Microsoft Discovers “Triple Peak” Work Day for its Remote Employees
(Photo: Efes, Wikimedia Commons)Microsoft has been doing research throughout the pandemic with some of its remote employees to get a grasp on the effects of working from home. The goal is to understand how being at home affects their productivity. In its latest blog post, the company outlines some of its recent findings about employee work habits. By tracking some of its employees’ work habits (with their cooperation, of course) it’s come to understand there’s no such thing as the traditional 9-5 workday any more. In addition, it’s discovered when its employees are particularly productive, and how often.
The company’s post is titled The Rise of the Triple Peak Day, and it describes a new phenomenon. It says when employees were in the office, it found “knowledge workers” usually had two periods of peak productivity: before lunch and after lunch. However, with everyone working from home there’s now a third period: late at night, right before bedtime. The company notes it saw hints of this in the early pandemic, when chatting over Microsoft Teams increased the most from 6PM to 8PM. Microsoft says this reinforces the notion that the phrase “work hours” is now an amorphous concept. People decide to tend to their kids or their personal needs during work hours, then make up for it later. That’s one huge benefit of working from home, obviously. However, it also raises a potentially troubling concern, which is whether work hours are bleeding into peoples’ free time.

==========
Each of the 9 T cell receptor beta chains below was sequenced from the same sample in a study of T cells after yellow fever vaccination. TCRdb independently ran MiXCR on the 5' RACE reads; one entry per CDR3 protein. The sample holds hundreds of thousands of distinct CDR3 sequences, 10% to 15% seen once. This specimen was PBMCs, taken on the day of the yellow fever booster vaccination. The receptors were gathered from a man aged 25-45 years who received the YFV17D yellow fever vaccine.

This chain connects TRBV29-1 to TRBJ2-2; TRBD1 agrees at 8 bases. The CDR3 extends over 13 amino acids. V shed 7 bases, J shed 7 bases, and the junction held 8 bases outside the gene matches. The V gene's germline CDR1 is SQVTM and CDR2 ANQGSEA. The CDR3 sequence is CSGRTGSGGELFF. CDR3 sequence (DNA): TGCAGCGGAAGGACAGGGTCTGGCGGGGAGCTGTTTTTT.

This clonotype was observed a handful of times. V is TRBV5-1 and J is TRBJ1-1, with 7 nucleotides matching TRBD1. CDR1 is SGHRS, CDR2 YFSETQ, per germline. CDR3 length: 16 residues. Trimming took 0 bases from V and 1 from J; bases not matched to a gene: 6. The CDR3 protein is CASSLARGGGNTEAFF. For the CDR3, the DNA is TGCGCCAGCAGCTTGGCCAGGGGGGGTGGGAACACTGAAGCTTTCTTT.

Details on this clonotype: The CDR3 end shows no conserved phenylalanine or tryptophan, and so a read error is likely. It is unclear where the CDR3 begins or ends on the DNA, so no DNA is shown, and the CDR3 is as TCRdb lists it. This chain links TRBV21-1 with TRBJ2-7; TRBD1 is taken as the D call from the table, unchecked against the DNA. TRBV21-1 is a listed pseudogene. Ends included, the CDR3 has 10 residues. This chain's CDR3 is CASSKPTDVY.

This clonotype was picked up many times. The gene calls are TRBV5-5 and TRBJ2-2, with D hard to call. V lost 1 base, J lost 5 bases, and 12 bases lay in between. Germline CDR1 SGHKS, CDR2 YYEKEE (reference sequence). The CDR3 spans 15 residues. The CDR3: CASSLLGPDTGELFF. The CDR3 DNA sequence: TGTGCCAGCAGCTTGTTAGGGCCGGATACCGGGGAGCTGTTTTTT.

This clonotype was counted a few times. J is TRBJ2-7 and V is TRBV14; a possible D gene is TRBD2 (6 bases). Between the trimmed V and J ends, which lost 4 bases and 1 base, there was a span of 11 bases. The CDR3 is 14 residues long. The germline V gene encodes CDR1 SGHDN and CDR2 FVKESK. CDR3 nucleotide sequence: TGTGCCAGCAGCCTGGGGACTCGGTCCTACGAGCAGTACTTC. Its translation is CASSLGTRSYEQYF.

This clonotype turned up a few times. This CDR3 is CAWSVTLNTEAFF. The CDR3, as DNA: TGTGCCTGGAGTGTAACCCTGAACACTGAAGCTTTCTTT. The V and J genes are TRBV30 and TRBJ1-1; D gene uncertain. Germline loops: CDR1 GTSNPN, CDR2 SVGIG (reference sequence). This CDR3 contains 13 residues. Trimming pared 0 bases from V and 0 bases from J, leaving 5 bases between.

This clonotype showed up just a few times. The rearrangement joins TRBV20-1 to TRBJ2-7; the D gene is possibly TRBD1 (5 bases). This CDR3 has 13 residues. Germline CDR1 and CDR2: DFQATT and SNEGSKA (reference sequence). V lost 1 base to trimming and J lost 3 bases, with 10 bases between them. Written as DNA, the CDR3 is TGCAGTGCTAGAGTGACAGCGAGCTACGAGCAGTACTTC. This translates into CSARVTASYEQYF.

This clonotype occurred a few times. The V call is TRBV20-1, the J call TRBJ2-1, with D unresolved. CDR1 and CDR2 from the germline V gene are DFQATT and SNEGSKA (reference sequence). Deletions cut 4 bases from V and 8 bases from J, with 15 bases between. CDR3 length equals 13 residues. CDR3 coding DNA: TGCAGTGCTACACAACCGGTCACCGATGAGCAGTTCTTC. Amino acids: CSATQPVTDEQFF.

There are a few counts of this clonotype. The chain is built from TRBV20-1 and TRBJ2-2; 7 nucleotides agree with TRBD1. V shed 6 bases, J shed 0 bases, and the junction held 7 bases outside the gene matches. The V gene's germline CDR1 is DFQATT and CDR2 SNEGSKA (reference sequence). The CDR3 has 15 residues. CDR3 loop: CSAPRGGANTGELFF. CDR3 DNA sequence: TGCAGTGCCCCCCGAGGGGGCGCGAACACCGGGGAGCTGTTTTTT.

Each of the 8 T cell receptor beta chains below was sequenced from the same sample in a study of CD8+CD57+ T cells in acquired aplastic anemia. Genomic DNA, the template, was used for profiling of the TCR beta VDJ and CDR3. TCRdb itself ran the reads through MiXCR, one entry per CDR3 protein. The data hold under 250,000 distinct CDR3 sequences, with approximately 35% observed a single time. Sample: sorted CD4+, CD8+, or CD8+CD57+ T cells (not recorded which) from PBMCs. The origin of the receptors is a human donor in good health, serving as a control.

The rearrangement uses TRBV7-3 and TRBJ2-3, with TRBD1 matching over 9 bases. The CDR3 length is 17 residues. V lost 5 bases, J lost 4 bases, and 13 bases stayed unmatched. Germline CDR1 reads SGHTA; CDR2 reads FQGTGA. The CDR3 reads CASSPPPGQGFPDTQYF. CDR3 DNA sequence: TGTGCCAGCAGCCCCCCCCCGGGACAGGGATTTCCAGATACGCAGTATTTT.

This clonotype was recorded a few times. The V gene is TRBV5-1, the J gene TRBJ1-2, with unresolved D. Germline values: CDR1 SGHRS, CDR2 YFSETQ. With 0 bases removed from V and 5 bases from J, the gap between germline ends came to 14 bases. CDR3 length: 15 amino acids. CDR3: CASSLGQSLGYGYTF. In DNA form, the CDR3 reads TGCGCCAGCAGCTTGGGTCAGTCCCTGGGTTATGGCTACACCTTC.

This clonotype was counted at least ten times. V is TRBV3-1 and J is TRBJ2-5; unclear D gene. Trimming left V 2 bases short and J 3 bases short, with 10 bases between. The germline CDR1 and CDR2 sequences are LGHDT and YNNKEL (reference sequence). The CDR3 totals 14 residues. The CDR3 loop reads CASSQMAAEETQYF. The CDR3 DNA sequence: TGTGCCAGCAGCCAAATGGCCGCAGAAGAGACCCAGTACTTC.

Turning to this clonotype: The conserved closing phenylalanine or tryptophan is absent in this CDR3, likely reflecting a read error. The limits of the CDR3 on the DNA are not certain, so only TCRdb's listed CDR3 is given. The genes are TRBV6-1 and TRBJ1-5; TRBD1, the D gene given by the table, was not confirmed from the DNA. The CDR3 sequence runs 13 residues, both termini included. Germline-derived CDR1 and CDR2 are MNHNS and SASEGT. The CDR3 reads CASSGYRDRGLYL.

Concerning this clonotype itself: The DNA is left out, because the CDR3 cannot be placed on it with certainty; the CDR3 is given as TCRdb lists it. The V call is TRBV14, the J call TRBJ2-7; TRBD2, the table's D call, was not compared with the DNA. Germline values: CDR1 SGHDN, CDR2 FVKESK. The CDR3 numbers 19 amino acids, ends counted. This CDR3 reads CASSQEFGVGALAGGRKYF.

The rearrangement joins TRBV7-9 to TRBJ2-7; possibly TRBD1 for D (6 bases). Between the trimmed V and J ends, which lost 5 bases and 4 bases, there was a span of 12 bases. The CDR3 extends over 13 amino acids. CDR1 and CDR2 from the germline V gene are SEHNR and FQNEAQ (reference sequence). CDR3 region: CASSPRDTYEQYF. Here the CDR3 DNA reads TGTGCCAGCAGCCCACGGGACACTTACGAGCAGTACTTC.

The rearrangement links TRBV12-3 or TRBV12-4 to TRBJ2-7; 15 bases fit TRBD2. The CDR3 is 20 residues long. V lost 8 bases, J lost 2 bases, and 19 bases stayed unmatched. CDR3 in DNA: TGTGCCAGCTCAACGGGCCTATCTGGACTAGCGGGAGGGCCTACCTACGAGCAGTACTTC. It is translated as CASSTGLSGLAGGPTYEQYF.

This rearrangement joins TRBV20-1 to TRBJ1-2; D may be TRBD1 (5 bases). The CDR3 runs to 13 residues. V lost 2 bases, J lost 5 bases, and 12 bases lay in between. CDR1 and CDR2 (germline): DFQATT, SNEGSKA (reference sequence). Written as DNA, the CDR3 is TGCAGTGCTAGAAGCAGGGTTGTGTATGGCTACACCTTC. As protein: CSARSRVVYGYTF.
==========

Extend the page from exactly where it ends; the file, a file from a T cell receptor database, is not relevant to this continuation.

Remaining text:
Microsoft discovered this phenomena by tracking employees’ keyboard usage. In doing so it found 30 percent of them had a “third peak” at night, but noted it was less intense than the two previous peaks earlier in the day. It concludes this is just the new normal; that work hours are flexible now, and not confined to the antiquated 9-5 model. The company says it’s not sure if this activity represents someone being a workaholic or just being flexible with their time. It does note that the boundaries between “office hours” and a person’s free time have become blurred. As evidence of this, it points out that Microsoft Teams users send 42 percent more chats per person after the work day is over.
Most people see this trend as a good thing, as people can be in charge of their own schedules. That said, Microsoft points out a big downside. It notes, “others mourn the loss of a defined 9-to-5 workday and the feeling of freedom they once had after leaving the office for the evening.” This lead one of the researches to smartly ponder, “The third peak should be an available option for people who need it, but the challenge moving forward is, ‘How can we make sure people are not working 24/7?’ ”
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